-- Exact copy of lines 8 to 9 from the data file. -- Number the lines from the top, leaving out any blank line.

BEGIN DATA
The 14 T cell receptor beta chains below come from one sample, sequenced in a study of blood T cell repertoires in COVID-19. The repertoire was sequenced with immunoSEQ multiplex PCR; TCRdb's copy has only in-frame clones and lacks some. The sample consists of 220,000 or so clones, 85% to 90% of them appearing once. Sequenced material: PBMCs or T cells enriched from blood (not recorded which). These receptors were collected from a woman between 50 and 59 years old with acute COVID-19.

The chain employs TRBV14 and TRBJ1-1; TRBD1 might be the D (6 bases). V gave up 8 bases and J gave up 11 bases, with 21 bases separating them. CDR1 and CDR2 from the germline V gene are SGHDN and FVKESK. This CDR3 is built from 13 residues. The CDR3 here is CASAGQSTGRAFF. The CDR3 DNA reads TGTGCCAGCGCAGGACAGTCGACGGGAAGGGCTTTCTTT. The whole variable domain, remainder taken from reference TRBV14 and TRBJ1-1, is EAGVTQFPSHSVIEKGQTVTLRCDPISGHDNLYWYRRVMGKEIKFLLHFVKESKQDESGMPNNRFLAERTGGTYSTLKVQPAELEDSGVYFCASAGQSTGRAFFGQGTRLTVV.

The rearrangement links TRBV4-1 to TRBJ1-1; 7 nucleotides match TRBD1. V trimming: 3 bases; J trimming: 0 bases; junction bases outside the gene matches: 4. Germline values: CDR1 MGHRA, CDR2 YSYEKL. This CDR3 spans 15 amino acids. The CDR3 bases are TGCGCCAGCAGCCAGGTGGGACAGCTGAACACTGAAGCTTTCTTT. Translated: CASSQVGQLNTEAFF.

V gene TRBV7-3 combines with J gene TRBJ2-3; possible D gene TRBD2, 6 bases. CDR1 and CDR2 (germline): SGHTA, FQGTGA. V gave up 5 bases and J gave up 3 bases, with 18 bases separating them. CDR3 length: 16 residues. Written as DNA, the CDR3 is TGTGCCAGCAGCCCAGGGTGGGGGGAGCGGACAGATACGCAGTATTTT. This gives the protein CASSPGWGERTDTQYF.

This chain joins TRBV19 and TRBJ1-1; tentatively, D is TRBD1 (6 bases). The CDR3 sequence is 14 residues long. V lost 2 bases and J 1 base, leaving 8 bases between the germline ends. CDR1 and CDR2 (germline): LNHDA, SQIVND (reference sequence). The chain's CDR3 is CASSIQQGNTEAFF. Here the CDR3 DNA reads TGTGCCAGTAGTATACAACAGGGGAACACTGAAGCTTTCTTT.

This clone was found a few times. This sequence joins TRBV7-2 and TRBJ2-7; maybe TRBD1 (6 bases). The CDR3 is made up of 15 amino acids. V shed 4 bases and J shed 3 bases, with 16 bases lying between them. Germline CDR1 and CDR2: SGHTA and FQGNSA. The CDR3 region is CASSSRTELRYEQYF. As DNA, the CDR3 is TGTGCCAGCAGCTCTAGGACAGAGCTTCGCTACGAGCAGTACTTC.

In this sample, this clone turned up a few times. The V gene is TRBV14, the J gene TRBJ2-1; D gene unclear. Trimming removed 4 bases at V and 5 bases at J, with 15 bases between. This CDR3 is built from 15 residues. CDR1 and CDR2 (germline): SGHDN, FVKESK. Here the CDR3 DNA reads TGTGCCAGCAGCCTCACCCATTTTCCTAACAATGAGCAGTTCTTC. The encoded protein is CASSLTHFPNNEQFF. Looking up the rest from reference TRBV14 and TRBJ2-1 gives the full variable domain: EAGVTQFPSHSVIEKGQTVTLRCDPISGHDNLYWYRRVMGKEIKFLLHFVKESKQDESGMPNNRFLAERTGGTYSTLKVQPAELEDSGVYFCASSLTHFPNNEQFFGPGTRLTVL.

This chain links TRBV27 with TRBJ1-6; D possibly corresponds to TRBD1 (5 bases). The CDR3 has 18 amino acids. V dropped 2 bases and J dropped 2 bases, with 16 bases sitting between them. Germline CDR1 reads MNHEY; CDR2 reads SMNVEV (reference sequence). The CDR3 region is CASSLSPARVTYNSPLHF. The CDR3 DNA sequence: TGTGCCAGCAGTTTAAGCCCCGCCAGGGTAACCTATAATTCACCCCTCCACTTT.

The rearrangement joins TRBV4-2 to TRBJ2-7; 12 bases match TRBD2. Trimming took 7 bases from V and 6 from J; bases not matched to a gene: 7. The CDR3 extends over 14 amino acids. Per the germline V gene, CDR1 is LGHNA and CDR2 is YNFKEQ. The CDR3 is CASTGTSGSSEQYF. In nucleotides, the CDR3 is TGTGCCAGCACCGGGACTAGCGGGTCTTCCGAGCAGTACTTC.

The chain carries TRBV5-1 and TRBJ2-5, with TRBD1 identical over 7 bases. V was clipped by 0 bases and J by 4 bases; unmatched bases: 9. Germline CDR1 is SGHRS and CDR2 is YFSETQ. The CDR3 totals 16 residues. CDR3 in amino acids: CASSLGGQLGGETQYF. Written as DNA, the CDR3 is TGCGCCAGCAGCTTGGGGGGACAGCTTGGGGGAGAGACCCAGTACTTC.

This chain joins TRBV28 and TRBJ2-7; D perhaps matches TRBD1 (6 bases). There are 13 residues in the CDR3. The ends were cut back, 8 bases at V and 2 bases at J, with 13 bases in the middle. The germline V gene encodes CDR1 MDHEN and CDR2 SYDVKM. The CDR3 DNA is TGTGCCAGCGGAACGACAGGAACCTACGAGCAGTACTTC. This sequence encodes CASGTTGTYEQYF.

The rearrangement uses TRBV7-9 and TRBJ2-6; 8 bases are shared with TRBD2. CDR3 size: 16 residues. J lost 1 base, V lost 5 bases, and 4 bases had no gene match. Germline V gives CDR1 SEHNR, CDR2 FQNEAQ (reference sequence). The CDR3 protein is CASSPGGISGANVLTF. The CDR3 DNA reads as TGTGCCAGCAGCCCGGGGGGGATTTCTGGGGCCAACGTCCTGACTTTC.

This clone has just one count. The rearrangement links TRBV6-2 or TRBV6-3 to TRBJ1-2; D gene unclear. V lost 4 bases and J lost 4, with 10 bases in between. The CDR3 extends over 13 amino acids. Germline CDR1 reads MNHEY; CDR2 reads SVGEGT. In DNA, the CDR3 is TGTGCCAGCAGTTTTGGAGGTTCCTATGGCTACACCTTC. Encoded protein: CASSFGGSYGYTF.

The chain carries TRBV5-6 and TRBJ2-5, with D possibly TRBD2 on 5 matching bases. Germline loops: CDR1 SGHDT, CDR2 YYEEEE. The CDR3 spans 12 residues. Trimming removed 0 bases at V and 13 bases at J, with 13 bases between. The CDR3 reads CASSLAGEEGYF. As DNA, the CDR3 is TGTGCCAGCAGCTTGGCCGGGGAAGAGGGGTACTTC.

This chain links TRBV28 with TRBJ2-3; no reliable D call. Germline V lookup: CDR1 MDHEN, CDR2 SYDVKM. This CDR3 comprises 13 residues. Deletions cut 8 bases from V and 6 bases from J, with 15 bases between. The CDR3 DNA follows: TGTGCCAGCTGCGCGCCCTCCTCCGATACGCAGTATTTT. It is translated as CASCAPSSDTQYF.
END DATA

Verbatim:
This chain links TRBV27 with TRBJ1-6; D possibly corresponds to TRBD1 (5 bases). The CDR3 has 18 amino acids. V dropped 2 bases and J dropped 2 bases, with 16 bases sitting between them. Germline CDR1 reads MNHEY; CDR2 reads SMNVEV (reference sequence). The CDR3 region is CASSLSPARVTYNSPLHF. The CDR3 DNA sequence: TGTGCCAGCAGTTTAAGCCCCGCCAGGGTAACCTATAATTCACCCCTCCACTTT.

The rearrangement joins TRBV4-2 to TRBJ2-7; 12 bases match TRBD2. Trimming took 7 bases from V and 6 from J; bases not matched to a gene: 7. The CDR3 extends over 14 amino acids. Per the germline V gene, CDR1 is LGHNA and CDR2 is YNFKEQ. The CDR3 is CASTGTSGSSEQYF. In nucleotides, the CDR3 is TGTGCCAGCACCGGGACTAGCGGGTCTTCCGAGCAGTACTTC.